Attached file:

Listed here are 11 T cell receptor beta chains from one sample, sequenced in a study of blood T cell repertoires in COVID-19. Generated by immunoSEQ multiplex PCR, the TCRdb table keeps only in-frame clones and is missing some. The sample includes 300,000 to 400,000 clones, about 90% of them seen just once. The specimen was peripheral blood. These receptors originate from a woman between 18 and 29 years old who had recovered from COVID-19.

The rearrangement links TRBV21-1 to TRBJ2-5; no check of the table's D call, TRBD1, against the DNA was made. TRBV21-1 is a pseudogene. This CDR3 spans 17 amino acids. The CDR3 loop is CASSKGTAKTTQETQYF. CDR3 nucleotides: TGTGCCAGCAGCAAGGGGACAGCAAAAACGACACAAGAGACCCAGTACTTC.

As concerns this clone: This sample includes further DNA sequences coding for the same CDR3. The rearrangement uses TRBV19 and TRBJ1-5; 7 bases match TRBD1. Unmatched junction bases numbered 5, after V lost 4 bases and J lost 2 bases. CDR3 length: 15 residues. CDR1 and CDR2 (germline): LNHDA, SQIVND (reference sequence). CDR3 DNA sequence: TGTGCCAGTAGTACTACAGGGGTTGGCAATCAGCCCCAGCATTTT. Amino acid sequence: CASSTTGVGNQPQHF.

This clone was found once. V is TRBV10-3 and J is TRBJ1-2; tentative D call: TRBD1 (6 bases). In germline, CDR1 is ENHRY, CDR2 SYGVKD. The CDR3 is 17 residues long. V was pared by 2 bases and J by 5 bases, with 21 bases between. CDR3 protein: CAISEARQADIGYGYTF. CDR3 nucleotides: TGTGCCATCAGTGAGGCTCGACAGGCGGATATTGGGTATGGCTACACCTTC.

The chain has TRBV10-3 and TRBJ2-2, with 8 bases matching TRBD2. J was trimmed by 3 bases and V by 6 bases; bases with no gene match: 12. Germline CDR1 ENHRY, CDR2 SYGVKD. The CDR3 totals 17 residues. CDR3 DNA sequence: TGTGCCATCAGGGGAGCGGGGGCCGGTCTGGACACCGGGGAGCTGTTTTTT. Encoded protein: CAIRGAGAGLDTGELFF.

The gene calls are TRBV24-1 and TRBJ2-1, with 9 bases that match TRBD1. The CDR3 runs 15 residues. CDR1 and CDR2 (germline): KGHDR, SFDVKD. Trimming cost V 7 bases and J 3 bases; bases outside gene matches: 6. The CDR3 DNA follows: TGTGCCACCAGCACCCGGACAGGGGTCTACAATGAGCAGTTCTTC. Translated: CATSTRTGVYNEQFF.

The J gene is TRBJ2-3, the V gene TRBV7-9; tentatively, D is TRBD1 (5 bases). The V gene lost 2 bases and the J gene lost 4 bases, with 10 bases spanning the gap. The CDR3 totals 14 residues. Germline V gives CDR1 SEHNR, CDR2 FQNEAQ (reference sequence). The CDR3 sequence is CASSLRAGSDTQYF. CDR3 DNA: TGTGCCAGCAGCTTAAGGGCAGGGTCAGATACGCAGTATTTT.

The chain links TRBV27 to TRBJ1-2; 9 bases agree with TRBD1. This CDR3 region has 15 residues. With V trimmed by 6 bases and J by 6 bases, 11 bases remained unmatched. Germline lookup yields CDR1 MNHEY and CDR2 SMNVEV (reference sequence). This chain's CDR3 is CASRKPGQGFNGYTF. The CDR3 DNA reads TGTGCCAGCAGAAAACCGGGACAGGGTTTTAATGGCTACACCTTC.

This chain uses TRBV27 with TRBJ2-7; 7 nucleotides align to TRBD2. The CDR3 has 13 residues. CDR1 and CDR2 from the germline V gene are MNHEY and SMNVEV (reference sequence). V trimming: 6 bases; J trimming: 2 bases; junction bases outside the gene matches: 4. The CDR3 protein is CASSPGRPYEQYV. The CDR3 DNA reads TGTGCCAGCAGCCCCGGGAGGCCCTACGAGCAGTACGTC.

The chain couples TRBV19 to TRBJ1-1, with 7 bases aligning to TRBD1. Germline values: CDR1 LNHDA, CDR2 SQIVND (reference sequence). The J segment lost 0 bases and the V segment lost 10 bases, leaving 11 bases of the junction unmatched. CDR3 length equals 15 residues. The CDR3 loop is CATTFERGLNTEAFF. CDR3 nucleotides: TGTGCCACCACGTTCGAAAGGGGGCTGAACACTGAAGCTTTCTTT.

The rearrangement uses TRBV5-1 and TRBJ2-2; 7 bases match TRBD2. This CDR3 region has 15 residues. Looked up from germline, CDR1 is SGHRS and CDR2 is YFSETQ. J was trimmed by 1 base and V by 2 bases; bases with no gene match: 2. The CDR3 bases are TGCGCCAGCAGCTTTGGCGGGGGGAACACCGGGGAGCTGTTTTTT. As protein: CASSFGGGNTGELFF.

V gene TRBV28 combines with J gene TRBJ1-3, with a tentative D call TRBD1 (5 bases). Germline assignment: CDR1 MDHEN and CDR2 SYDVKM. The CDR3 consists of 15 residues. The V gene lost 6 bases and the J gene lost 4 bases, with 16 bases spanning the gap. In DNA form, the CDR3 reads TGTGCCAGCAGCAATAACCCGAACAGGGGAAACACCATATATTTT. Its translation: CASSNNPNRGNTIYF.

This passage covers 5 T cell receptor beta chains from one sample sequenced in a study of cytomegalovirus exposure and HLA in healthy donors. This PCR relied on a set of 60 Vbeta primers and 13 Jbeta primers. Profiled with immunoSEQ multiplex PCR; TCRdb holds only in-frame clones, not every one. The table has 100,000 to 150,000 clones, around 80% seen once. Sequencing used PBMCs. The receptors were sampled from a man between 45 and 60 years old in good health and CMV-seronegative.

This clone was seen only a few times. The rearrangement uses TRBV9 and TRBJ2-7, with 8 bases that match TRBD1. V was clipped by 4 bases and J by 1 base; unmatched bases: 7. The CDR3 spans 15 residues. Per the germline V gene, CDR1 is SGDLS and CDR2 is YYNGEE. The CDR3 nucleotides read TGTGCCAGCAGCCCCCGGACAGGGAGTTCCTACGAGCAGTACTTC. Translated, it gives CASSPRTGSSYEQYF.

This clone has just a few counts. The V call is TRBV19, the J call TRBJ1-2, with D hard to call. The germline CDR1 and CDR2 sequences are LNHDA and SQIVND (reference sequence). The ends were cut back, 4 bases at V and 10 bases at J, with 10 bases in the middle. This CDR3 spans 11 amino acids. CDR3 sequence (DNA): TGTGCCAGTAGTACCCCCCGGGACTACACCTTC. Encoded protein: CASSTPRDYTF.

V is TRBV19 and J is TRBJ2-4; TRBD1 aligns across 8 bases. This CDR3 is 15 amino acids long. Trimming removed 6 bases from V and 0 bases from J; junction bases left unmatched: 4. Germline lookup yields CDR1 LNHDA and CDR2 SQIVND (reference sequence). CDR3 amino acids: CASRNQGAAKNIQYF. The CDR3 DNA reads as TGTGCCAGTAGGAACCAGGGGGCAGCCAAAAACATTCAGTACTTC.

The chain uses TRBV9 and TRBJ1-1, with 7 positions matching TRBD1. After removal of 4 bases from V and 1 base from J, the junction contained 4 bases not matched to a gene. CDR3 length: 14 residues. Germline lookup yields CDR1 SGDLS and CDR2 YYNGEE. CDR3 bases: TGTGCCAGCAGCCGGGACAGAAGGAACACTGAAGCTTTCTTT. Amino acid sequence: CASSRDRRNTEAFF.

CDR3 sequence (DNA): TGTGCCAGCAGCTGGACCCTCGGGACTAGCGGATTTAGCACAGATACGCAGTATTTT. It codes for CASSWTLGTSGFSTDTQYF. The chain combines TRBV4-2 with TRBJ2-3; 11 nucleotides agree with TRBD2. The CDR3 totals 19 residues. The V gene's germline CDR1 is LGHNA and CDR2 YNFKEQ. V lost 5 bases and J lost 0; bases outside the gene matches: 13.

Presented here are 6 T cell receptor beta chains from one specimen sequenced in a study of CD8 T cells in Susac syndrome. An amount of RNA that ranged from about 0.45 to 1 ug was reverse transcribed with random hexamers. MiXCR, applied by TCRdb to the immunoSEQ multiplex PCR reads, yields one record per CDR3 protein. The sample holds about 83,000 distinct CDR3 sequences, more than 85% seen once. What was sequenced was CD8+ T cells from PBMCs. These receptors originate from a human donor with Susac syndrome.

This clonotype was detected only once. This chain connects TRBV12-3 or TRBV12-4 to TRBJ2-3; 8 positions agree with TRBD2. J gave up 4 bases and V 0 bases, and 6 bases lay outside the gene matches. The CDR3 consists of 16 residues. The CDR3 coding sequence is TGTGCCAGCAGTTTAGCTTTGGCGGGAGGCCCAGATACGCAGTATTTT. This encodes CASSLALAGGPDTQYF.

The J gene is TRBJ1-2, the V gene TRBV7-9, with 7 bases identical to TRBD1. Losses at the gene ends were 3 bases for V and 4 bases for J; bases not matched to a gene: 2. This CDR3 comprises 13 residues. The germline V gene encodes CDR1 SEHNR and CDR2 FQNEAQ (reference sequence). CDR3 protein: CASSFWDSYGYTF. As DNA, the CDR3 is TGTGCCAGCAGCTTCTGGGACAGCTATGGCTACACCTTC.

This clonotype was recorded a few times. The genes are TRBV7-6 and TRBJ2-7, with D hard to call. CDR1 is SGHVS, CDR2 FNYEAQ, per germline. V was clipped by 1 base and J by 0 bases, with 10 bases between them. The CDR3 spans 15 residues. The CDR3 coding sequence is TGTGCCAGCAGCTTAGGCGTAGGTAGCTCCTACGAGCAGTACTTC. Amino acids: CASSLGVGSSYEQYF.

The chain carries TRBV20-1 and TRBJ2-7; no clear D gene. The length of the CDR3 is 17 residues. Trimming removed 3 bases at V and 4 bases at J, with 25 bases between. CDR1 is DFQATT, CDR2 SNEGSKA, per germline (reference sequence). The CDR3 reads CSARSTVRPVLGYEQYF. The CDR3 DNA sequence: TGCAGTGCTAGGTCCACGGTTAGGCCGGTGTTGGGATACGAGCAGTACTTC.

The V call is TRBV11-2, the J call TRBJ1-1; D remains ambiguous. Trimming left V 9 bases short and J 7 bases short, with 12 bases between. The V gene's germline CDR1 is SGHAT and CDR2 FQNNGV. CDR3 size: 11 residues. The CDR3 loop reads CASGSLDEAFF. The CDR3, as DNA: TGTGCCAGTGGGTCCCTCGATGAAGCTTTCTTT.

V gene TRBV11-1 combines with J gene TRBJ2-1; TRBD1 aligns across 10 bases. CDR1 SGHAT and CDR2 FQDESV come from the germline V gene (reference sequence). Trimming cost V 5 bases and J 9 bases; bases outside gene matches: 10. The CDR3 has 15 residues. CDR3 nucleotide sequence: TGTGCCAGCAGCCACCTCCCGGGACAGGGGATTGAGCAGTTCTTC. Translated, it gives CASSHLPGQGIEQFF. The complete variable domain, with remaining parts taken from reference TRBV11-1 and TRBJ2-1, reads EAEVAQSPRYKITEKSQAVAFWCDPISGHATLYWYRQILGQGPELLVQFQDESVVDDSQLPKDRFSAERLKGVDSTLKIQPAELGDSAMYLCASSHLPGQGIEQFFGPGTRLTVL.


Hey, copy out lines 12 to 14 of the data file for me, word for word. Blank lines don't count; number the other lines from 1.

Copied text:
V gene TRBV28 combines with J gene TRBJ1-3, with a tentative D call TRBD1 (5 bases). Germline assignment: CDR1 MDHEN and CDR2 SYDVKM. The CDR3 consists of 15 residues. The V gene lost 6 bases and the J gene lost 4 bases, with 16 bases spanning the gap. In DNA form, the CDR3 reads TGTGCCAGCAGCAATAACCCGAACAGGGGAAACACCATATATTTT. Its translation: CASSNNPNRGNTIYF.

This passage covers 5 T cell receptor beta chains from one sample sequenced in a study of cytomegalovirus exposure and HLA in healthy donors. This PCR relied on a set of 60 Vbeta primers and 13 Jbeta primers. Profiled with immunoSEQ multiplex PCR; TCRdb holds only in-frame clones, not every one. The table has 100,000 to 150,000 clones, around 80% seen once. Sequencing used PBMCs. The receptors were sampled from a man between 45 and 60 years old in good health and CMV-seronegative.

This clone was seen only a few times. The rearrangement uses TRBV9 and TRBJ2-7, with 8 bases that match TRBD1. V was clipped by 4 bases and J by 1 base; unmatched bases: 7. The CDR3 spans 15 residues. Per the germline V gene, CDR1 is SGDLS and CDR2 is YYNGEE. The CDR3 nucleotides read TGTGCCAGCAGCCCCCGGACAGGGAGTTCCTACGAGCAGTACTTC. Translated, it gives CASSPRTGSSYEQYF.